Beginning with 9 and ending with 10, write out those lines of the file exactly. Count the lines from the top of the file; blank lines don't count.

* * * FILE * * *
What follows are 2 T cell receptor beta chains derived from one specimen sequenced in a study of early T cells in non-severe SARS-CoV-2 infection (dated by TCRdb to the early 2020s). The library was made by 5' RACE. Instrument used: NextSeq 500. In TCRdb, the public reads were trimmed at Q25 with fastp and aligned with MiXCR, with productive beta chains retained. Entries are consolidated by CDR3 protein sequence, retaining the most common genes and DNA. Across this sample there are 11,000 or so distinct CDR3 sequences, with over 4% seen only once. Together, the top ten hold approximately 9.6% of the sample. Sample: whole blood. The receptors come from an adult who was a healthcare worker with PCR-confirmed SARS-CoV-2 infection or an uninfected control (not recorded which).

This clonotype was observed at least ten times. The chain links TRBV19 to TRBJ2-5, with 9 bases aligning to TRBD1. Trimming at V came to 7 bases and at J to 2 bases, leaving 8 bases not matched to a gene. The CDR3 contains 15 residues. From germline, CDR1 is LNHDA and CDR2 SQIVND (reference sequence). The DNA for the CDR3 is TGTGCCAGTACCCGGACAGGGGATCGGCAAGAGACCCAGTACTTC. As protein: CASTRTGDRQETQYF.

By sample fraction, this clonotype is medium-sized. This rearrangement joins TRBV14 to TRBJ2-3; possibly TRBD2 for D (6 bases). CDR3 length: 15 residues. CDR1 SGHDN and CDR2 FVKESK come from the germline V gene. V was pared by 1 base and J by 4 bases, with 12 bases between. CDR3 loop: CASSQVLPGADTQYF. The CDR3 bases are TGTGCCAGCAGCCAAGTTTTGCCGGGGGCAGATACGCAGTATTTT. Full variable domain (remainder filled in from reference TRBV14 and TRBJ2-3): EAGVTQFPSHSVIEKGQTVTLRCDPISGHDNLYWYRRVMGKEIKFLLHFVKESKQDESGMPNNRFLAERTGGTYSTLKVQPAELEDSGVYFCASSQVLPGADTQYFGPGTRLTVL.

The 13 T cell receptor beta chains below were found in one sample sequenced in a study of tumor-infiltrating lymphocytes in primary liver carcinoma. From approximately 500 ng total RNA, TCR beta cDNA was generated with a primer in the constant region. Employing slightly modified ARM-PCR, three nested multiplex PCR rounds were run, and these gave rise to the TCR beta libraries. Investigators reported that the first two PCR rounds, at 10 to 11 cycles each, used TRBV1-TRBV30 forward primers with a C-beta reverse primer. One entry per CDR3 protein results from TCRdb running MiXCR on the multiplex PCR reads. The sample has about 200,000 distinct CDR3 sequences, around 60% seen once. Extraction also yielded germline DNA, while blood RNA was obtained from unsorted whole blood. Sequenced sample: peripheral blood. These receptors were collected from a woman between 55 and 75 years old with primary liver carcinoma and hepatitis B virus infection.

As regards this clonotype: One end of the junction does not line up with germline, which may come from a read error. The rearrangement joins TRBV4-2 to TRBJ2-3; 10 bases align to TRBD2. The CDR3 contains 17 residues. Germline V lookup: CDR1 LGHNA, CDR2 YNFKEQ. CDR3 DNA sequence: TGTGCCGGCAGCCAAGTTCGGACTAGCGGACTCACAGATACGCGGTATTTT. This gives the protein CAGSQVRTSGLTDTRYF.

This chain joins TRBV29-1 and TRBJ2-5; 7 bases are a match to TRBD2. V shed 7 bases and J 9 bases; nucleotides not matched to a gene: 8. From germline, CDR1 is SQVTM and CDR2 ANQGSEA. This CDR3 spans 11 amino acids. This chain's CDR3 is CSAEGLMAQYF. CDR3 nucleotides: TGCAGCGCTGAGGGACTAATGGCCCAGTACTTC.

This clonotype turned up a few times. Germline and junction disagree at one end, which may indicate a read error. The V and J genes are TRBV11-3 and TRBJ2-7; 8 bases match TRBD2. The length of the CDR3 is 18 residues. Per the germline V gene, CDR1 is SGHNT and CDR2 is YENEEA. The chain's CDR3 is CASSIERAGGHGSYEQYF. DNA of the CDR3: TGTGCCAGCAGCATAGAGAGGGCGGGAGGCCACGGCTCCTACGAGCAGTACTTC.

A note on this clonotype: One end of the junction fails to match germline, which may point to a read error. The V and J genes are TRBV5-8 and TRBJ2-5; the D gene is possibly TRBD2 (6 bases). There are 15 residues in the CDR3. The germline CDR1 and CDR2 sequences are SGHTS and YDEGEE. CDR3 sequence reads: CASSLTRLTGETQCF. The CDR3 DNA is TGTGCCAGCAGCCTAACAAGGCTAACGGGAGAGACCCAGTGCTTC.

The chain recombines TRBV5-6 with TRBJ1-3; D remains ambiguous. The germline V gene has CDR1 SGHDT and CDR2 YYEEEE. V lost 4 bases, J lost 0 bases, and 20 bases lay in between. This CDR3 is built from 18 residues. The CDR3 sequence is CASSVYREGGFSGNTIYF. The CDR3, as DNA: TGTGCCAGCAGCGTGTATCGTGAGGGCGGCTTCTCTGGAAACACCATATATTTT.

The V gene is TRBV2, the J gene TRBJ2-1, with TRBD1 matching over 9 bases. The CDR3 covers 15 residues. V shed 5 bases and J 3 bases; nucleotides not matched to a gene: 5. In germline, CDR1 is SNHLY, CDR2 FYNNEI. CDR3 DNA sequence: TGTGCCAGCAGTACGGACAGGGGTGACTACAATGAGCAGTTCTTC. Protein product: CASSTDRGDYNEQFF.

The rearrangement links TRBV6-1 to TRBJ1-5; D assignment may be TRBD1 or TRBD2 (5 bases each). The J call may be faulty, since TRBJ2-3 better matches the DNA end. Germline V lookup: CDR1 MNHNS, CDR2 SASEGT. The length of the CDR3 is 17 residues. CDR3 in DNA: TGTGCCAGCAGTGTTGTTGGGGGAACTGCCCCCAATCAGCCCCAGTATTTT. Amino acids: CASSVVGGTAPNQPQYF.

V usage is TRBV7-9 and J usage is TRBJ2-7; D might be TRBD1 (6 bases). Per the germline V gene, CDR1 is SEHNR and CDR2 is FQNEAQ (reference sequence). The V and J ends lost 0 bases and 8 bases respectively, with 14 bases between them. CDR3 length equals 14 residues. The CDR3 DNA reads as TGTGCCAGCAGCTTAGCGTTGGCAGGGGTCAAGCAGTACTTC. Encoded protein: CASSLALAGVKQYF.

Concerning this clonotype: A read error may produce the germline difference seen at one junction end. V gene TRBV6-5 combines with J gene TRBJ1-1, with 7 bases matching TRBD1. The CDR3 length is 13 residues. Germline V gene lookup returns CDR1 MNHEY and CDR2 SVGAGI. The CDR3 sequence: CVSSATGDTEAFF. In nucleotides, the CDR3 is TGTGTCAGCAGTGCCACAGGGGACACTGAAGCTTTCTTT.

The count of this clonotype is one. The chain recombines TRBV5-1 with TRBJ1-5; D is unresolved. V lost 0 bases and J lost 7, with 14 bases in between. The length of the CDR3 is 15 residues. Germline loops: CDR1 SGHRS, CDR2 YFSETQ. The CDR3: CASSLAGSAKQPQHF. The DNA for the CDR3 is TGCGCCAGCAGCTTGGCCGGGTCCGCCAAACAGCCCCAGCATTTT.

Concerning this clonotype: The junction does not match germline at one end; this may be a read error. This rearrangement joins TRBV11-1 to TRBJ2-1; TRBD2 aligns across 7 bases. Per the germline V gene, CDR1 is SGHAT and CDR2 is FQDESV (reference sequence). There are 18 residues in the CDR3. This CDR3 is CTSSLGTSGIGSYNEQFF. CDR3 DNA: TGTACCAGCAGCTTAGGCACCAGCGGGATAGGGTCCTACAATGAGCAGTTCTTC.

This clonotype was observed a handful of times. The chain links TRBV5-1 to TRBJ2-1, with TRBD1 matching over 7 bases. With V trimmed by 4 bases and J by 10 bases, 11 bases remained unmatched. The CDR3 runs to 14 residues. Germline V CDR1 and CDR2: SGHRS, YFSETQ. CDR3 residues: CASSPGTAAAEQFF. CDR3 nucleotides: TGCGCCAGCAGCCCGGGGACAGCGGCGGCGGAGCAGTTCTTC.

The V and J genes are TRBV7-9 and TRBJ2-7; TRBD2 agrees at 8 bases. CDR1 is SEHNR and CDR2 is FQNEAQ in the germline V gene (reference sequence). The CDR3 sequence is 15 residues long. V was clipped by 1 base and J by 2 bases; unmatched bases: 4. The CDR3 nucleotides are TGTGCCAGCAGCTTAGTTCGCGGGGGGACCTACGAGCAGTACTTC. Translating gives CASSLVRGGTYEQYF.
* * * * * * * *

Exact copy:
The chain recombines TRBV5-6 with TRBJ1-3; D remains ambiguous. The germline V gene has CDR1 SGHDT and CDR2 YYEEEE. V lost 4 bases, J lost 0 bases, and 20 bases lay in between. This CDR3 is built from 18 residues. The CDR3 sequence is CASSVYREGGFSGNTIYF. The CDR3, as DNA: TGTGCCAGCAGCGTGTATCGTGAGGGCGGCTTCTCTGGAAACACCATATATTTT.

The V gene is TRBV2, the J gene TRBJ2-1, with TRBD1 matching over 9 bases. The CDR3 covers 15 residues. V shed 5 bases and J 3 bases; nucleotides not matched to a gene: 5. In germline, CDR1 is SNHLY, CDR2 FYNNEI. CDR3 DNA sequence: TGTGCCAGCAGTACGGACAGGGGTGACTACAATGAGCAGTTCTTC. Protein product: CASSTDRGDYNEQFF.